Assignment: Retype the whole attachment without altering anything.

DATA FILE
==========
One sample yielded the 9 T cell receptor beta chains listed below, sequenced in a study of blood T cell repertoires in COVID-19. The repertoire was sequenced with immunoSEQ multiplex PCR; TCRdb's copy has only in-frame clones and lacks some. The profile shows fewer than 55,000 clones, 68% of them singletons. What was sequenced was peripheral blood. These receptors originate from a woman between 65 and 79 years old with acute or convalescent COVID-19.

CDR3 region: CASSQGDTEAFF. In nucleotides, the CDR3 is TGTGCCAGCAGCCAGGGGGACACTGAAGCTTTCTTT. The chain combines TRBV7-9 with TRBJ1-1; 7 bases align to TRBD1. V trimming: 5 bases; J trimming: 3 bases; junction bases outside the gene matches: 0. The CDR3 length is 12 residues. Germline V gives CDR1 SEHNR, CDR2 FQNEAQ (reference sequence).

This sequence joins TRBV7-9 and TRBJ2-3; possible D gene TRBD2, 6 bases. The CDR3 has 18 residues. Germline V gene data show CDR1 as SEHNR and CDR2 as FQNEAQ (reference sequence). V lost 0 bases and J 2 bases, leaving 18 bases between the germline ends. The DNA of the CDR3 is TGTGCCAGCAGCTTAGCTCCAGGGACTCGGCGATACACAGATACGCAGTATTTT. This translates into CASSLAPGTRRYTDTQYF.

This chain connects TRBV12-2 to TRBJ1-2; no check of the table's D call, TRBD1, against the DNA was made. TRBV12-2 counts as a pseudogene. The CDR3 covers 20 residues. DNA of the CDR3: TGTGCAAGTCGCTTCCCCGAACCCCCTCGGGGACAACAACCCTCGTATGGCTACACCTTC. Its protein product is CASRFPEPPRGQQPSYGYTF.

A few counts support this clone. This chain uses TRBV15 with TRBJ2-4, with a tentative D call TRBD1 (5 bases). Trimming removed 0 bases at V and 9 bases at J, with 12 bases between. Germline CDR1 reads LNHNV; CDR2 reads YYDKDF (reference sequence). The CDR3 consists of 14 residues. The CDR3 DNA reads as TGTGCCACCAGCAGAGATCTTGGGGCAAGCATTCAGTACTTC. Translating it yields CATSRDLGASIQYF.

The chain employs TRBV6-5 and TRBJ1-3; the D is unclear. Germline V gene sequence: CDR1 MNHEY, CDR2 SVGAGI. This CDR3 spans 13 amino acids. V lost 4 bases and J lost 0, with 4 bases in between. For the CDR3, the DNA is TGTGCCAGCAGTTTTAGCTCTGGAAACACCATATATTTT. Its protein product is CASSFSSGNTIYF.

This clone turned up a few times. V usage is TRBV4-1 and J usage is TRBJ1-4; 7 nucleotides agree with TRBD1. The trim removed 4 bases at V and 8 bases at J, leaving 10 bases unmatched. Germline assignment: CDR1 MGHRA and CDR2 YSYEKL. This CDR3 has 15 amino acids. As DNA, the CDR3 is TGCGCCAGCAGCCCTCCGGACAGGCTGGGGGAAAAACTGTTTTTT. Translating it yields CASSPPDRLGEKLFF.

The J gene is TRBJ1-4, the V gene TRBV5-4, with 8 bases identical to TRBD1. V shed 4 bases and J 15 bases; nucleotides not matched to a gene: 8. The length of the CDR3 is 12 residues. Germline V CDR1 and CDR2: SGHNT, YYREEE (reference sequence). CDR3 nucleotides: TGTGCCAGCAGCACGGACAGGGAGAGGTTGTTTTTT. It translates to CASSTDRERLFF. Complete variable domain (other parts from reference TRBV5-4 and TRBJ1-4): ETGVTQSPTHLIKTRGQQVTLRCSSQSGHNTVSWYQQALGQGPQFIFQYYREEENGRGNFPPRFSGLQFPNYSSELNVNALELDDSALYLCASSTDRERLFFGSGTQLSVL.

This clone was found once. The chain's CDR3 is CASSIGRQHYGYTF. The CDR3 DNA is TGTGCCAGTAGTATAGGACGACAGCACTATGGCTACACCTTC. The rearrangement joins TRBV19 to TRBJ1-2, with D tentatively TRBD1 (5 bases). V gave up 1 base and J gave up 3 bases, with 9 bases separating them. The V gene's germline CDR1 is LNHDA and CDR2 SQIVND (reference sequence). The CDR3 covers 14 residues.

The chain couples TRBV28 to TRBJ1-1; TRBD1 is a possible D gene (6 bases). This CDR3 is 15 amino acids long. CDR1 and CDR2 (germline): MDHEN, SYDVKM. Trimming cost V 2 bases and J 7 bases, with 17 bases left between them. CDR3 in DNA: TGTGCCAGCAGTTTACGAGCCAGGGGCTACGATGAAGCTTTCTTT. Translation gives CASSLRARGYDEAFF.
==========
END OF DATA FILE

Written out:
One sample yielded the 9 T cell receptor beta chains listed below, sequenced in a study of blood T cell repertoires in COVID-19. The repertoire was sequenced with immunoSEQ multiplex PCR; TCRdb's copy has only in-frame clones and lacks some. The profile shows fewer than 55,000 clones, 68% of them singletons. What was sequenced was peripheral blood. These receptors originate from a woman between 65 and 79 years old with acute or convalescent COVID-19.

CDR3 region: CASSQGDTEAFF. In nucleotides, the CDR3 is TGTGCCAGCAGCCAGGGGGACACTGAAGCTTTCTTT. The chain combines TRBV7-9 with TRBJ1-1; 7 bases align to TRBD1. V trimming: 5 bases; J trimming: 3 bases; junction bases outside the gene matches: 0. The CDR3 length is 12 residues. Germline V gives CDR1 SEHNR, CDR2 FQNEAQ (reference sequence).

This sequence joins TRBV7-9 and TRBJ2-3; possible D gene TRBD2, 6 bases. The CDR3 has 18 residues. Germline V gene data show CDR1 as SEHNR and CDR2 as FQNEAQ (reference sequence). V lost 0 bases and J 2 bases, leaving 18 bases between the germline ends. The DNA of the CDR3 is TGTGCCAGCAGCTTAGCTCCAGGGACTCGGCGATACACAGATACGCAGTATTTT. This translates into CASSLAPGTRRYTDTQYF.

This chain connects TRBV12-2 to TRBJ1-2; no check of the table's D call, TRBD1, against the DNA was made. TRBV12-2 counts as a pseudogene. The CDR3 covers 20 residues. DNA of the CDR3: TGTGCAAGTCGCTTCCCCGAACCCCCTCGGGGACAACAACCCTCGTATGGCTACACCTTC. Its protein product is CASRFPEPPRGQQPSYGYTF.

A few counts support this clone. This chain uses TRBV15 with TRBJ2-4, with a tentative D call TRBD1 (5 bases). Trimming removed 0 bases at V and 9 bases at J, with 12 bases between. Germline CDR1 reads LNHNV; CDR2 reads YYDKDF (reference sequence). The CDR3 consists of 14 residues. The CDR3 DNA reads as TGTGCCACCAGCAGAGATCTTGGGGCAAGCATTCAGTACTTC. Translating it yields CATSRDLGASIQYF.

The chain employs TRBV6-5 and TRBJ1-3; the D is unclear. Germline V gene sequence: CDR1 MNHEY, CDR2 SVGAGI. This CDR3 spans 13 amino acids. V lost 4 bases and J lost 0, with 4 bases in between. For the CDR3, the DNA is TGTGCCAGCAGTTTTAGCTCTGGAAACACCATATATTTT. Its protein product is CASSFSSGNTIYF.

This clone turned up a few times. V usage is TRBV4-1 and J usage is TRBJ1-4; 7 nucleotides agree with TRBD1. The trim removed 4 bases at V and 8 bases at J, leaving 10 bases unmatched. Germline assignment: CDR1 MGHRA and CDR2 YSYEKL. This CDR3 has 15 amino acids. As DNA, the CDR3 is TGCGCCAGCAGCCCTCCGGACAGGCTGGGGGAAAAACTGTTTTTT. Translating it yields CASSPPDRLGEKLFF.

The J gene is TRBJ1-4, the V gene TRBV5-4, with 8 bases identical to TRBD1. V shed 4 bases and J 15 bases; nucleotides not matched to a gene: 8. The length of the CDR3 is 12 residues. Germline V CDR1 and CDR2: SGHNT, YYREEE (reference sequence). CDR3 nucleotides: TGTGCCAGCAGCACGGACAGGGAGAGGTTGTTTTTT. It translates to CASSTDRERLFF. Complete variable domain (other parts from reference TRBV5-4 and TRBJ1-4): ETGVTQSPTHLIKTRGQQVTLRCSSQSGHNTVSWYQQALGQGPQFIFQYYREEENGRGNFPPRFSGLQFPNYSSELNVNALELDDSALYLCASSTDRERLFFGSGTQLSVL.

This clone was found once. The chain's CDR3 is CASSIGRQHYGYTF. The CDR3 DNA is TGTGCCAGTAGTATAGGACGACAGCACTATGGCTACACCTTC. The rearrangement joins TRBV19 to TRBJ1-2, with D tentatively TRBD1 (5 bases). V gave up 1 base and J gave up 3 bases, with 9 bases separating them. The V gene's germline CDR1 is LNHDA and CDR2 SQIVND (reference sequence). The CDR3 covers 14 residues.

The chain couples TRBV28 to TRBJ1-1; TRBD1 is a possible D gene (6 bases). This CDR3 is 15 amino acids long. CDR1 and CDR2 (germline): MDHEN, SYDVKM. Trimming cost V 2 bases and J 7 bases, with 17 bases left between them. CDR3 in DNA: TGTGCCAGCAGTTTACGAGCCAGGGGCTACGATGAAGCTTTCTTT. Translation gives CASSLRARGYDEAFF.